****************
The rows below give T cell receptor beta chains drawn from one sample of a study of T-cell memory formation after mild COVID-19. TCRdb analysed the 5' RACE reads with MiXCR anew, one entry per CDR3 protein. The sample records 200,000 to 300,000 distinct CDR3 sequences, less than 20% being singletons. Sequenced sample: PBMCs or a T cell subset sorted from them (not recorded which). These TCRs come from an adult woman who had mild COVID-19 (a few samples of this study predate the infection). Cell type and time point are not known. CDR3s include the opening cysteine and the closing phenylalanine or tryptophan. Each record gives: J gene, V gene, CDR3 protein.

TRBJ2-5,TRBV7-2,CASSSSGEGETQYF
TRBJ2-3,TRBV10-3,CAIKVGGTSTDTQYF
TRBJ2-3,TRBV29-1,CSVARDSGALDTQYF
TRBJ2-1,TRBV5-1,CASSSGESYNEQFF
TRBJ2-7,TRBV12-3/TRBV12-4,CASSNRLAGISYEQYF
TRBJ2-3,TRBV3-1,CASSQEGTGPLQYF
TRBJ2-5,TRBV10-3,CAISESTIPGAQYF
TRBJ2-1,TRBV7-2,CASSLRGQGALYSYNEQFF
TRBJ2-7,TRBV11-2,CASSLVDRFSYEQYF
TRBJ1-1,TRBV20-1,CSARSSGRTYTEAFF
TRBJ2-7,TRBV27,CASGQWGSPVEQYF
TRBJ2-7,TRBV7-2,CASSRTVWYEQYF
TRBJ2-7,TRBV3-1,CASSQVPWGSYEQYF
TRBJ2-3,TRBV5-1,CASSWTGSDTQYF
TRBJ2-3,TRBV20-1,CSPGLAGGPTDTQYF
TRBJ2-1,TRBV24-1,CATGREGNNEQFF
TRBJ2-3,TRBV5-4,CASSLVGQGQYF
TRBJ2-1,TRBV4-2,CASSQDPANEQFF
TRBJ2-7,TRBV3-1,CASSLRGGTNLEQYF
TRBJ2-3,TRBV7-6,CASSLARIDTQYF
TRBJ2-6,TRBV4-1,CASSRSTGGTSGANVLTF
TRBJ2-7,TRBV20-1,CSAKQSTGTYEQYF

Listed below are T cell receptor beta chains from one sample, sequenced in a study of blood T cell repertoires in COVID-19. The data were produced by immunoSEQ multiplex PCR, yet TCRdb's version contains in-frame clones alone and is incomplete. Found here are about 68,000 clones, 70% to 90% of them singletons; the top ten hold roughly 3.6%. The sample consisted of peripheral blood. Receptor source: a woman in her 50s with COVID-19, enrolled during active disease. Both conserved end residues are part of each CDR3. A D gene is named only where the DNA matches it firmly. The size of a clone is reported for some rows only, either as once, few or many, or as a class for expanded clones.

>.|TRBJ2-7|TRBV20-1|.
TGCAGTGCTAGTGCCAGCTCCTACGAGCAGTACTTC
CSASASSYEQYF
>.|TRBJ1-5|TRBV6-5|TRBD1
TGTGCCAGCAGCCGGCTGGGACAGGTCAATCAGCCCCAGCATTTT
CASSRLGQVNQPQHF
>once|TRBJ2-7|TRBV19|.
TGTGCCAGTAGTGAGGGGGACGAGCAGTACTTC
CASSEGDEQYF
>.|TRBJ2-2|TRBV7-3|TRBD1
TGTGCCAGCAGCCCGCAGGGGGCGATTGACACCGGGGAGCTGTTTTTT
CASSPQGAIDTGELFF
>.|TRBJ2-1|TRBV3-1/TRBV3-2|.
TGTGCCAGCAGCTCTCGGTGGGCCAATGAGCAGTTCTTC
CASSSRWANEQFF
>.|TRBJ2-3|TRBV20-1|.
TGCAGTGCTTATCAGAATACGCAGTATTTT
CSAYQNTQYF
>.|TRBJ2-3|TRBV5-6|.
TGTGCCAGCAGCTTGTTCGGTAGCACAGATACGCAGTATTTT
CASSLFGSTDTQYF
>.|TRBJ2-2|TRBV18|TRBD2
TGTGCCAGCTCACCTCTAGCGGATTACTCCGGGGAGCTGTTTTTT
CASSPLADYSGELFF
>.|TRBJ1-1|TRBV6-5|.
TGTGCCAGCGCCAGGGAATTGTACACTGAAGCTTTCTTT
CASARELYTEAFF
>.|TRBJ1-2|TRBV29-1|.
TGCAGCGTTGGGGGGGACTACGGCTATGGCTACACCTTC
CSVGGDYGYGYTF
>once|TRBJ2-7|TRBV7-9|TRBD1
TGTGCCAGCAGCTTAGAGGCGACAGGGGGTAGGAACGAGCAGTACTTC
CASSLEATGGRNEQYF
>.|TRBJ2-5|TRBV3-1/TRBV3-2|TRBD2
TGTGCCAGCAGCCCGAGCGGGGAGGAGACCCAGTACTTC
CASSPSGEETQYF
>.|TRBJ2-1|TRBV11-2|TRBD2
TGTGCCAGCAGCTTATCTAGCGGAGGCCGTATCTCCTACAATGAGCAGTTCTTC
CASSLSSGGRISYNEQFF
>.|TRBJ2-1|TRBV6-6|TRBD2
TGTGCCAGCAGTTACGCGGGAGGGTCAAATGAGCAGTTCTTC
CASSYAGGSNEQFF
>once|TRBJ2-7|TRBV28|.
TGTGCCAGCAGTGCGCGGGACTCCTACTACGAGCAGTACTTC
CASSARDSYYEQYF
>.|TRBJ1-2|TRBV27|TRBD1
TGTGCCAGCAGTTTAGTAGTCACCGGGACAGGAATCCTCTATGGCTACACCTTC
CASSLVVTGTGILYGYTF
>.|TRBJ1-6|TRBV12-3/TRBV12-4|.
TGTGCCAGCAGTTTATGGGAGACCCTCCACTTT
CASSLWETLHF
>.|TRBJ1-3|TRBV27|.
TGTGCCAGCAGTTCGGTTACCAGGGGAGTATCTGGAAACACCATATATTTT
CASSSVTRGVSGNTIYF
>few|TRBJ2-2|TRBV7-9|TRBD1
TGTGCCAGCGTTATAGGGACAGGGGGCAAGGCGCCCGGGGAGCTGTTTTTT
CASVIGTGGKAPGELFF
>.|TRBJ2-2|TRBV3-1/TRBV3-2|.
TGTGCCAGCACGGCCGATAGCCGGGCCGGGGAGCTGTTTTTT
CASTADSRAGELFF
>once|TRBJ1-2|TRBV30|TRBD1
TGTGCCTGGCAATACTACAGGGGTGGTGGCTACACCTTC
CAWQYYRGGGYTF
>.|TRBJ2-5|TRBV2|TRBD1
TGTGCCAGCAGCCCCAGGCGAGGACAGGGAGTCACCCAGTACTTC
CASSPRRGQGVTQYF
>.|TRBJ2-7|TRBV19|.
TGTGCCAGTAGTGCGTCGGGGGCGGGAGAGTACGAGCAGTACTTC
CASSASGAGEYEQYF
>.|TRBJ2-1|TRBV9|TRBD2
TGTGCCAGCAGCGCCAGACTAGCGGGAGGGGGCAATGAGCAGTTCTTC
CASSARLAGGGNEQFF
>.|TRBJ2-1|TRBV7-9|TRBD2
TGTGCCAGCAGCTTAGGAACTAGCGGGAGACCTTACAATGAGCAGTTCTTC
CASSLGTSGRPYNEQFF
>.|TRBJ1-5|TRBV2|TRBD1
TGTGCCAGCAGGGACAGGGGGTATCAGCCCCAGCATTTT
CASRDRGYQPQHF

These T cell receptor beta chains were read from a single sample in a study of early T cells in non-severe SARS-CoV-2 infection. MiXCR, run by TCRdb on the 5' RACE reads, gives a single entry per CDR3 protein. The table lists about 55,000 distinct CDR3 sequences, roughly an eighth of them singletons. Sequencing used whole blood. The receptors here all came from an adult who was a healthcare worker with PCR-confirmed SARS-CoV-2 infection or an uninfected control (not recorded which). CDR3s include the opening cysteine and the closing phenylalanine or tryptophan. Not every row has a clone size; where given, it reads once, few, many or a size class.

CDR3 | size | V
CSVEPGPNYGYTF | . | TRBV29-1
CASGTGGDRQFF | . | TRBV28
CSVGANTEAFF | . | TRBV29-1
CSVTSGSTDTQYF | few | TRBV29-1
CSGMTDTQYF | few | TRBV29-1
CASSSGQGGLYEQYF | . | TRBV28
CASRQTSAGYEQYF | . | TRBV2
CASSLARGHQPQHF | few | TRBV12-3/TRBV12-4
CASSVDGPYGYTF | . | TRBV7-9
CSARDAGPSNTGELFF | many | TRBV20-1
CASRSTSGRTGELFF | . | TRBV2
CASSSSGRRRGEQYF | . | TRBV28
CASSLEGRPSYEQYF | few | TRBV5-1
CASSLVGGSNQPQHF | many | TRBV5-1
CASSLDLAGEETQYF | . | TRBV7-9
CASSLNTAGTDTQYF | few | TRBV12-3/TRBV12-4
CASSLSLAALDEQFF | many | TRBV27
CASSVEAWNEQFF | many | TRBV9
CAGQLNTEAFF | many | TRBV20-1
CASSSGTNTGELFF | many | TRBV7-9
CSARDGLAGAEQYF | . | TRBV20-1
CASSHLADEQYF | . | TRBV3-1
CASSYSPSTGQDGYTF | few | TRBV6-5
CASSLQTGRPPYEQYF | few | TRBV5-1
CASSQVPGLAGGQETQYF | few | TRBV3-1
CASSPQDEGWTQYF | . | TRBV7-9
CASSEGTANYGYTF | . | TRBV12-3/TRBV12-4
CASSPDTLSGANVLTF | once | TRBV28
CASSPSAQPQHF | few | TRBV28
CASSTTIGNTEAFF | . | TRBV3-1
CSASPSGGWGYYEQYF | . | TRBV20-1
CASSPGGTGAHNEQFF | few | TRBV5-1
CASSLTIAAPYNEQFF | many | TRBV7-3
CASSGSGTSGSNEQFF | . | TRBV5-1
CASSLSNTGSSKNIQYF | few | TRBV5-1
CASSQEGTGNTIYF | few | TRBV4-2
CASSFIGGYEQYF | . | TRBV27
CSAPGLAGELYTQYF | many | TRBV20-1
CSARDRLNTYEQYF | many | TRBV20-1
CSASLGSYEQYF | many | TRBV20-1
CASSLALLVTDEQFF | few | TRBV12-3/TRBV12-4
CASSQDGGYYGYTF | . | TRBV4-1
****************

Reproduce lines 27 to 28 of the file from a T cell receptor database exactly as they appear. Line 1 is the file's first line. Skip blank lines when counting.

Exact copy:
CSASASSYEQYF
>.|TRBJ1-5|TRBV6-5|TRBD1